In my last post Muslim street food (1), I mainly introduced the Xian local noodles and bread. In this post I continue to show more wheat made food, together with the meat food and some snacks as well.
When I walked along the street, I noticed there were several stalls had this kind of huge sized flat bread. I don’t know how the locals make it because it is not usually seen in the South. It is definitely not those soft loaf as it can stand up :)
I did some research, found out in fact this is a local specialized flat bread, called “Guo Kui” (锅盔). The name means "wok lid", because of its size and shape.
I particularly like the bread's surface, very artistic, which has the delicate circles and lines made by linking a number of small dots. Isn’t it beautiful? I would rather look at it rather than eat it :) I wonder whether such graph has certain links to the Muslim culture as well...
Beside the “wok lid” bread, there are many equally big muffins. I forgot to ask how locals named it, but at least it looks like muffins.
I really don’t know why they like to make it so big, one for one person or for whole family? But they do look lovely.
Before I visited Xian, I thought it will not have that many meat involved food. Because in China the Muslim food is referred as qing zhen（清真）, a light and healthy style of cooking. Once I came here, found out that they still eat meat, but not too many fried meat, and no pork of course.
Here is a food stall making the lamb stuffed pancake. A wonderful thing about such food stall is that you can watch the food making in front of you.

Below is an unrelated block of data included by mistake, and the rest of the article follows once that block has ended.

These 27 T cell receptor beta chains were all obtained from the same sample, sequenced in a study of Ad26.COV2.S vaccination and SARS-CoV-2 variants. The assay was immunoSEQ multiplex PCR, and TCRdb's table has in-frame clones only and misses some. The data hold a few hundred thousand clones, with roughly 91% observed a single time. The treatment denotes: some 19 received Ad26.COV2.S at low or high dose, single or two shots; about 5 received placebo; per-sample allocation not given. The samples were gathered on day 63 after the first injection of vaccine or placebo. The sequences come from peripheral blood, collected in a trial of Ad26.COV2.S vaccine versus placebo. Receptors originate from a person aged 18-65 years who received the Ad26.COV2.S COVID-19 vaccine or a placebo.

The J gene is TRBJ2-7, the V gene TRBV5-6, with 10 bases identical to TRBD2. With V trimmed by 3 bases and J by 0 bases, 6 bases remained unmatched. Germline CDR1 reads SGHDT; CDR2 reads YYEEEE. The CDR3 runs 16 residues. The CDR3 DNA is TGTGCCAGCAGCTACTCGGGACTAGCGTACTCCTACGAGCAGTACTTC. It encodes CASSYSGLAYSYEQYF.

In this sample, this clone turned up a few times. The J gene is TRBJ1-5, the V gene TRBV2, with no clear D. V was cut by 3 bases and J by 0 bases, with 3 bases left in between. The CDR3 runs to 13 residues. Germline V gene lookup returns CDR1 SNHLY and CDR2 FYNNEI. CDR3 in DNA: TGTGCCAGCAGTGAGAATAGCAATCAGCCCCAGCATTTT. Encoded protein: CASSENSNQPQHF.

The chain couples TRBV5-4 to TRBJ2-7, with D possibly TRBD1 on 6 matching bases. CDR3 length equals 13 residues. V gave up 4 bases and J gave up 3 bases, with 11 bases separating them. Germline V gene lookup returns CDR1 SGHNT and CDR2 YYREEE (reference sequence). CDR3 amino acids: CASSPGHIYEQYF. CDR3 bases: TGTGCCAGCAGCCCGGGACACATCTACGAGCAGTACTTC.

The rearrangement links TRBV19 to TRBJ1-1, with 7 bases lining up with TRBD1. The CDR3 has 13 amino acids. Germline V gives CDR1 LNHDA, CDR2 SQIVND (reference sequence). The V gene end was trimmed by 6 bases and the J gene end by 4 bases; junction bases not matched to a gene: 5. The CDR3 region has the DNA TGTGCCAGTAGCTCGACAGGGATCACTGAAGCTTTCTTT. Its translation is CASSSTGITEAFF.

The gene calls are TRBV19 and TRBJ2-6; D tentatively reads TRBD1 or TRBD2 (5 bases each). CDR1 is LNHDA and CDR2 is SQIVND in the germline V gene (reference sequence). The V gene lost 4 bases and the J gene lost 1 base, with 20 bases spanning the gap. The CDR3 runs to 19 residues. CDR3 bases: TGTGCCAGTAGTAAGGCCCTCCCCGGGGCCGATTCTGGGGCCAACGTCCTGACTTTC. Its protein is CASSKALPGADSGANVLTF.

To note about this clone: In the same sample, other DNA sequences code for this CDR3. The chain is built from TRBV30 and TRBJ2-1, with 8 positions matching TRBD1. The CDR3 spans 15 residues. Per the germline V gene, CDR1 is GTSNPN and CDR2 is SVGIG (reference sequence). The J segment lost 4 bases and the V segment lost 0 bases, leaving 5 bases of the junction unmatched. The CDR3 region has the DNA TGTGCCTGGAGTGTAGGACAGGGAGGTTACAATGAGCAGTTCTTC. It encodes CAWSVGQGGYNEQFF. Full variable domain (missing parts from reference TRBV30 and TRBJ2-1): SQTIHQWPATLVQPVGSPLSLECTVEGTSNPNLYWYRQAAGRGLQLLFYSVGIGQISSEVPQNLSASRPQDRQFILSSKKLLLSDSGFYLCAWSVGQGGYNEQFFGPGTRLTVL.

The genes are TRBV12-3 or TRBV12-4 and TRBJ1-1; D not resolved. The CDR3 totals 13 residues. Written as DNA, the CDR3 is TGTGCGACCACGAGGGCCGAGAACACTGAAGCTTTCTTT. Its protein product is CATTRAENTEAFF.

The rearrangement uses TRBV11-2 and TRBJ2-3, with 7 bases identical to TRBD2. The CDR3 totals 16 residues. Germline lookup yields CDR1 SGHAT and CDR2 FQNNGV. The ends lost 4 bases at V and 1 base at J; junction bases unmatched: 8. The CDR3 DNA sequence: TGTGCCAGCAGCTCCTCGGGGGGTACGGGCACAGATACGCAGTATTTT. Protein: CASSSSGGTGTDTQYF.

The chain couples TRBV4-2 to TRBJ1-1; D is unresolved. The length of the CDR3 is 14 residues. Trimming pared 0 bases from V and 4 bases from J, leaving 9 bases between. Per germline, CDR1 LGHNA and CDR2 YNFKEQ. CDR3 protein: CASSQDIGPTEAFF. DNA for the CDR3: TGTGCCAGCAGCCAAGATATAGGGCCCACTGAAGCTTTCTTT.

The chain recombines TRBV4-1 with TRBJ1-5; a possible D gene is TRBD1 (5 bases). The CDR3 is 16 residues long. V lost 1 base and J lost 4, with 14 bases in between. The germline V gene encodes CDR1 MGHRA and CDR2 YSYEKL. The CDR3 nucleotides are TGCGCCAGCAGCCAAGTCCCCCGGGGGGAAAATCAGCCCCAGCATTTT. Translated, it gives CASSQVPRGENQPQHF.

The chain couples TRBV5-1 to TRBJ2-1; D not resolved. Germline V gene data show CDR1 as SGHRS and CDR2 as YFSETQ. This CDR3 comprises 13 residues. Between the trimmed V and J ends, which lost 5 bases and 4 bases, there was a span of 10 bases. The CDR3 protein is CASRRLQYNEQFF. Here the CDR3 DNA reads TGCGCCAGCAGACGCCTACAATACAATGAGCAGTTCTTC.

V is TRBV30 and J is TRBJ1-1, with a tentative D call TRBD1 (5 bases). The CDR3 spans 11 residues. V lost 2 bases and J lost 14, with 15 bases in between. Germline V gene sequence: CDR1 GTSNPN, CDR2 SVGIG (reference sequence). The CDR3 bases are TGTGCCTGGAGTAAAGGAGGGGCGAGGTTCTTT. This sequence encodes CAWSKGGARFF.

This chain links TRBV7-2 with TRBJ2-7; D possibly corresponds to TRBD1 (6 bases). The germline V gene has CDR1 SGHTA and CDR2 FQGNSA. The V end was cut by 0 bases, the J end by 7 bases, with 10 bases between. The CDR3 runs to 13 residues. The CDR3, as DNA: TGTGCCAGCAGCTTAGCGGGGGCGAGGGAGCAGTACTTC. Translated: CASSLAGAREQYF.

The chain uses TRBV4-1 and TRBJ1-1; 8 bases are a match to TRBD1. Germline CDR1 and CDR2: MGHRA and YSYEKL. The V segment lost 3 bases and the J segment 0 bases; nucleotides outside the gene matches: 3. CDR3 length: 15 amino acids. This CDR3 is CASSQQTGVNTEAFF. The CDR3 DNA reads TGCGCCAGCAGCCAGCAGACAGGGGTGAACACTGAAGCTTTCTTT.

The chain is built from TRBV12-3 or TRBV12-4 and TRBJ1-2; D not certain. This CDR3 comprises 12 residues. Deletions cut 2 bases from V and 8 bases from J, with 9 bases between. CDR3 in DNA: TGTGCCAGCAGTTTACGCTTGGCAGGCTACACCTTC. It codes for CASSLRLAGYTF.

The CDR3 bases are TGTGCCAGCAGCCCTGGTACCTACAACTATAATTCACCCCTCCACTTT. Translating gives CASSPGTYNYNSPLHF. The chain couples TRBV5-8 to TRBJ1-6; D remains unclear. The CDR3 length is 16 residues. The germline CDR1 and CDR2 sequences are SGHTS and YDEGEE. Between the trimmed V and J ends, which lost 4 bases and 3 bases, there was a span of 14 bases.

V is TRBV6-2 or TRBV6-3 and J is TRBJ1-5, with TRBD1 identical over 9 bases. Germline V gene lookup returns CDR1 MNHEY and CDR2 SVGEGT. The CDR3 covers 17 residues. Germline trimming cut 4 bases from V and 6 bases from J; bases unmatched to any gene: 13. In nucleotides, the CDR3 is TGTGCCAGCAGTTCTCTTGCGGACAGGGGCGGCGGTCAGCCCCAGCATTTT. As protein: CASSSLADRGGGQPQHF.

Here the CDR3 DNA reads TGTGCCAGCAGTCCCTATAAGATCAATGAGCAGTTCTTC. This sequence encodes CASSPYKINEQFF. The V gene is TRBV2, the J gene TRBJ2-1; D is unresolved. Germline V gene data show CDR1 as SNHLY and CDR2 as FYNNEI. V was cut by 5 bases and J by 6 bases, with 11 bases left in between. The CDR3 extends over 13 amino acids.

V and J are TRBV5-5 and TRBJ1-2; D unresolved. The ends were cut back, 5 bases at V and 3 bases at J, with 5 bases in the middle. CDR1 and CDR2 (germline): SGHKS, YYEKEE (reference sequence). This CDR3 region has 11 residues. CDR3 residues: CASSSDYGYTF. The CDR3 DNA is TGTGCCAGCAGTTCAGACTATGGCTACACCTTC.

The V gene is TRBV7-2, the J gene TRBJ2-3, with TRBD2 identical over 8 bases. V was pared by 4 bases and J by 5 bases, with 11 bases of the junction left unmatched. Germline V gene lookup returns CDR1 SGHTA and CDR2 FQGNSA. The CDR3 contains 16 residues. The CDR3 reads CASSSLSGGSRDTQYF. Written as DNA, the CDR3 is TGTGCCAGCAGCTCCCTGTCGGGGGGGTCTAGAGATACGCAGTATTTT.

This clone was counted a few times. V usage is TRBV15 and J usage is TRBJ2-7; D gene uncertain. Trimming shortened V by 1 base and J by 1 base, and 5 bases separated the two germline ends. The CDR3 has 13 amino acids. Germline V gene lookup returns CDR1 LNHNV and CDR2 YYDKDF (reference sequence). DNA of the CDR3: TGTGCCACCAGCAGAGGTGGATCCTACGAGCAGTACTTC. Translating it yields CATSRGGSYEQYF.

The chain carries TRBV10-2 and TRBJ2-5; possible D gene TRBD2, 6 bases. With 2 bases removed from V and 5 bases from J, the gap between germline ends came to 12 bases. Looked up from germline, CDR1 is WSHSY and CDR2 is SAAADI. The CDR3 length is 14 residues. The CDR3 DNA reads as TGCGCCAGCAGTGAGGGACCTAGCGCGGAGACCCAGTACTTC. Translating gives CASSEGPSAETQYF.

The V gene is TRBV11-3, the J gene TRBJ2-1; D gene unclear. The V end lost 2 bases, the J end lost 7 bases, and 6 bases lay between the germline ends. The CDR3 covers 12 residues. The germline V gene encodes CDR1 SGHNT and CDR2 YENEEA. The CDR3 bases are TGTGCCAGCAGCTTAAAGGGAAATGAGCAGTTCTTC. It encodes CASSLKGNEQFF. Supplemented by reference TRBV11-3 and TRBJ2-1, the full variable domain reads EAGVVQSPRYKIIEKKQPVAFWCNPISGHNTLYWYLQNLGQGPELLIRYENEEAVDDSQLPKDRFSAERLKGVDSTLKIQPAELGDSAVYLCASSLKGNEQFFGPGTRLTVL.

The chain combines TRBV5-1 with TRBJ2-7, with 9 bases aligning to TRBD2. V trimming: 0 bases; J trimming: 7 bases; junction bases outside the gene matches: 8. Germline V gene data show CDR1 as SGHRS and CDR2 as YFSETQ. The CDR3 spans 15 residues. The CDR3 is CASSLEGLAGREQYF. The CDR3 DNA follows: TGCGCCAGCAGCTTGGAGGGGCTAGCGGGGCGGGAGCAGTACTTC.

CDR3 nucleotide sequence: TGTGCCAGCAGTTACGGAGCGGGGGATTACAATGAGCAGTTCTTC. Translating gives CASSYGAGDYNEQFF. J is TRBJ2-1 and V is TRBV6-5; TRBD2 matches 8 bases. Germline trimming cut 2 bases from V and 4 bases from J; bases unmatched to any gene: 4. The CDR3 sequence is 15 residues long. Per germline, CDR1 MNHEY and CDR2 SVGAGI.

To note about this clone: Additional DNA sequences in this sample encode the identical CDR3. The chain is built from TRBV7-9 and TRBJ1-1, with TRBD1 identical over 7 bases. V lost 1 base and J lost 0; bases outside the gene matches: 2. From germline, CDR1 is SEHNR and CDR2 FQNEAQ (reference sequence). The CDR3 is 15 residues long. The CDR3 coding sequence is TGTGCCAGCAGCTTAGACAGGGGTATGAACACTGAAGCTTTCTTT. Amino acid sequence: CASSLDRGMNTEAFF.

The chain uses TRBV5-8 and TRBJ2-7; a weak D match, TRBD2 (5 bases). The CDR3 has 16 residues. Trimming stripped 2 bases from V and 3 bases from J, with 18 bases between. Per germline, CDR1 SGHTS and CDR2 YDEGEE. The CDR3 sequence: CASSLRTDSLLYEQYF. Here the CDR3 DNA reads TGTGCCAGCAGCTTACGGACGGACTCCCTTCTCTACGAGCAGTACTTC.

You can see how the cook stretches the flour and add the filling on the top.
The fillings are made of leeks and marinated lamb mince.
Apart from meat using in pancakes and soups, there are also other types of meat dishes, there are fried and dry meat too.
The beef tendon seems to be popular, as you may see the Xian locals grill it for bbq, or as seen in this picture, fried beef tendon.
The seasoned dry beef is a popular snack in China, here is the Xian local made dry beef.
Apart from beef, there are several stalls selling the goat hoof (not sure if this is the correct translation?). Back to my home town, we have the dish made by pig hoof, either seasoned with five spices, or made by red cooking. In Muslim street, they have the goat hoof.
There is one stall making the iron plate fried tofu, which seems very nice. The tofu is topped with red chillies, green spring onions and other seasonings. The colourful presentation is really appetizing and inviting. Unfortunately I was almost full and couldn’t give a try.
I also like the girl who is making the dish. She wears a traditional Muslim scarf and her dress seems perfectly match the colour of the food.
She does it so gracefully, not in rush, not at all. She is also very quiet, never shouts for attention, or even hardly to raise her head to have a direct eye contact with the customers. It feels like because there are so many people around her, she has to compose herself in the centre of attention.
I almost forgot there was another lovely grilled food, the quail eggs.
The egg is cooked in a hot iron made mold, once cooked, they brush different seasonings on the top, such as chilli bean paste or ketchup.
There are stalls to sell nuts, beans and peanuts.
The walnuts stall has the price tags flying in the air.
Ok, this is end of Muslim street food (2). Next time, I will show you some sweet stuffs, cakes and candies.